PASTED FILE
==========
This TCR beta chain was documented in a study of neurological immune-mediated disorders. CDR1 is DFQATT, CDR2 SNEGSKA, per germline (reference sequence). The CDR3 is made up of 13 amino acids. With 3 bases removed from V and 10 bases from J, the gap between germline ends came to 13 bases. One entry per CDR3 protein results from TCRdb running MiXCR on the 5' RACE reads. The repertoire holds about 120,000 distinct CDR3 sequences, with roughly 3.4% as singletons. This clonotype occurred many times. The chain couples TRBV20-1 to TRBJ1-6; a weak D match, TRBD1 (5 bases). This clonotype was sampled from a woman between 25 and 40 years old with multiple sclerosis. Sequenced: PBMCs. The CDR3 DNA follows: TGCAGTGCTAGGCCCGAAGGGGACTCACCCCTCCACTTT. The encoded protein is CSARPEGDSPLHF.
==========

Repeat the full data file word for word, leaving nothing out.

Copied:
This TCR beta chain was documented in a study of neurological immune-mediated disorders. CDR1 is DFQATT, CDR2 SNEGSKA, per germline (reference sequence). The CDR3 is made up of 13 amino acids. With 3 bases removed from V and 10 bases from J, the gap between germline ends came to 13 bases. One entry per CDR3 protein results from TCRdb running MiXCR on the 5' RACE reads. The repertoire holds about 120,000 distinct CDR3 sequences, with roughly 3.4% as singletons. This clonotype occurred many times. The chain couples TRBV20-1 to TRBJ1-6; a weak D match, TRBD1 (5 bases). This clonotype was sampled from a woman between 25 and 40 years old with multiple sclerosis. Sequenced: PBMCs. The CDR3 DNA follows: TGCAGTGCTAGGCCCGAAGGGGACTCACCCCTCCACTTT. The encoded protein is CSARPEGDSPLHF.